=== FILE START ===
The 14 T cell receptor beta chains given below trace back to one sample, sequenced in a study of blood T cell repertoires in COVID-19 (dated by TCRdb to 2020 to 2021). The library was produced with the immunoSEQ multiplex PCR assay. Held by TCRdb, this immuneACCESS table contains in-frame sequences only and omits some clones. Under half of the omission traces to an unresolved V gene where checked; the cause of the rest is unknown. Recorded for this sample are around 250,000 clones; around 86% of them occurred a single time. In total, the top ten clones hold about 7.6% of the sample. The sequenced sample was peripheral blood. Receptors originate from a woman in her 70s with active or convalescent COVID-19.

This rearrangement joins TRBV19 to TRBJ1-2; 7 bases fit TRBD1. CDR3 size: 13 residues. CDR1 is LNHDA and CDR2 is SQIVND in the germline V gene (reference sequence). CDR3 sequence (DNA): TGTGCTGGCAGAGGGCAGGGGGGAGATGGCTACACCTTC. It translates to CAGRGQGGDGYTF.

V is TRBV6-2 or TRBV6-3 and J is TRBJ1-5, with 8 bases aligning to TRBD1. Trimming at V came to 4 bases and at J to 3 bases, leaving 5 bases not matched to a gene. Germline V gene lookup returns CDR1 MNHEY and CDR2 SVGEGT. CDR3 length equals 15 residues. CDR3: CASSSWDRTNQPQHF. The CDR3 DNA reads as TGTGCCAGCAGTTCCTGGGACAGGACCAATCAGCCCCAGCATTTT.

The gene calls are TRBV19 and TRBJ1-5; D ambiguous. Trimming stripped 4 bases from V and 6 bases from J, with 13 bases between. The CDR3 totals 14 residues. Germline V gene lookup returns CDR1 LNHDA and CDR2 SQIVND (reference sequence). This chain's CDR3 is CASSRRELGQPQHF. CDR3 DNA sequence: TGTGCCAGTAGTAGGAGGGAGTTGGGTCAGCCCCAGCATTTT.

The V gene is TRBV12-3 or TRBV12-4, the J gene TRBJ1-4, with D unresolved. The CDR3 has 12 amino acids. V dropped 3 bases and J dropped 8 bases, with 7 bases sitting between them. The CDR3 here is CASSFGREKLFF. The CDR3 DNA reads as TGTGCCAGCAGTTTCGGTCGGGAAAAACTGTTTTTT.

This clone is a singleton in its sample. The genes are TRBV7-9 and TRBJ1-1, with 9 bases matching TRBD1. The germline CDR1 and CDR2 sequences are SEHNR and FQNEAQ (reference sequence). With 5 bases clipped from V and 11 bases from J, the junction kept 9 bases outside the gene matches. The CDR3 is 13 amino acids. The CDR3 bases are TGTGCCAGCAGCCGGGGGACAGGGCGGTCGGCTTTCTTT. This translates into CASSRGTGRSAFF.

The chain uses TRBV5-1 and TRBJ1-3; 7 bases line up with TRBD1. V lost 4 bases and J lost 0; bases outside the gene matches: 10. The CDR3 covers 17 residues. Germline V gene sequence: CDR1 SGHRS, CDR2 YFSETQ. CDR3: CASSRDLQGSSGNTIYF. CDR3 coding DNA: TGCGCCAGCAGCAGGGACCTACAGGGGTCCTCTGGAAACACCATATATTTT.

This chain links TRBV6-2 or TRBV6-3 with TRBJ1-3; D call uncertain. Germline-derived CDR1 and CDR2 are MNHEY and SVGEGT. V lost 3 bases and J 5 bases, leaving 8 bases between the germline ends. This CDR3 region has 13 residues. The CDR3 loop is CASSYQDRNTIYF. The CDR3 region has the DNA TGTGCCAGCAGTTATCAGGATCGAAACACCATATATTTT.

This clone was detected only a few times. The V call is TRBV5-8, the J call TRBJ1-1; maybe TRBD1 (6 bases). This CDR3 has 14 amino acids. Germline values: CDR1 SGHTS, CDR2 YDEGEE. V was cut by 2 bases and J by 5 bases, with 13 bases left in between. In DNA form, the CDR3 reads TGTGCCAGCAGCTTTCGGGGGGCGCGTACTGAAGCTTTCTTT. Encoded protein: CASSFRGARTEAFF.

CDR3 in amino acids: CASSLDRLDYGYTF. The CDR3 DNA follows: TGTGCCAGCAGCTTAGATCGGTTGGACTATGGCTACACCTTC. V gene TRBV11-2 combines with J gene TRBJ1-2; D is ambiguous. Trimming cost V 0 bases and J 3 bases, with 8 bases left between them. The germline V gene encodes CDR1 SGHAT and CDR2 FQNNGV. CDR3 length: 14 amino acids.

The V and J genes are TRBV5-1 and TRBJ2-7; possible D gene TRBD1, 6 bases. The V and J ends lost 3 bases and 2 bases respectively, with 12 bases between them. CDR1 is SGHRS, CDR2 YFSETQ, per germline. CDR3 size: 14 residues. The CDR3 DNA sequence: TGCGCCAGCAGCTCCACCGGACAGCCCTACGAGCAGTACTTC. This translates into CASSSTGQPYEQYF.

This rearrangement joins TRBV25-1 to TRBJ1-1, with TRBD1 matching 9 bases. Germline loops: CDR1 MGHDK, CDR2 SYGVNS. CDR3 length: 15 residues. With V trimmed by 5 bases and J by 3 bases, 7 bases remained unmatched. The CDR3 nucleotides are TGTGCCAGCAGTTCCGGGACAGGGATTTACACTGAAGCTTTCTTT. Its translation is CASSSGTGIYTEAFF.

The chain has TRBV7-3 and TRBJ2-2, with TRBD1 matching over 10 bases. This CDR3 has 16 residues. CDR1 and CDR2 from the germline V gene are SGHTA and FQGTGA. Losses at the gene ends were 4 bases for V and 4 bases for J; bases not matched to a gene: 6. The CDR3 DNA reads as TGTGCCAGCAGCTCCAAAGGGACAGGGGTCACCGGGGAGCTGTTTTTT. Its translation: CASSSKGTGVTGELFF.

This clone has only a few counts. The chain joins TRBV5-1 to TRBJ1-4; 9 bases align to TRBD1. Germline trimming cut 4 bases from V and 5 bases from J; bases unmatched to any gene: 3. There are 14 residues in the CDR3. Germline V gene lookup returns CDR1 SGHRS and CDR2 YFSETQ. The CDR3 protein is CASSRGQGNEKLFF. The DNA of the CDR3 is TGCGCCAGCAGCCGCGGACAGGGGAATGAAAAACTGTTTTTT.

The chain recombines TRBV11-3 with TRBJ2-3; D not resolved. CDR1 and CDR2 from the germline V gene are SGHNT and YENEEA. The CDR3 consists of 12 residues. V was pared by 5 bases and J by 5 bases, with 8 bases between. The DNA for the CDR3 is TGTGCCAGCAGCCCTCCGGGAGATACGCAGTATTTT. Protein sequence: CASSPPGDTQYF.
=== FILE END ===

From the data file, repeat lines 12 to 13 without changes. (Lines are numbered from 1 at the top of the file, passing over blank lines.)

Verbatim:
This rearrangement joins TRBV25-1 to TRBJ1-1, with TRBD1 matching 9 bases. Germline loops: CDR1 MGHDK, CDR2 SYGVNS. CDR3 length: 15 residues. With V trimmed by 5 bases and J by 3 bases, 7 bases remained unmatched. The CDR3 nucleotides are TGTGCCAGCAGTTCCGGGACAGGGATTTACACTGAAGCTTTCTTT. Its translation is CASSSGTGIYTEAFF.

The chain has TRBV7-3 and TRBJ2-2, with TRBD1 matching over 10 bases. This CDR3 has 16 residues. CDR1 and CDR2 from the germline V gene are SGHTA and FQGTGA. Losses at the gene ends were 4 bases for V and 4 bases for J; bases not matched to a gene: 6. The CDR3 DNA reads as TGTGCCAGCAGCTCCAAAGGGACAGGGGTCACCGGGGAGCTGTTTTTT. Its translation: CASSSKGTGVTGELFF.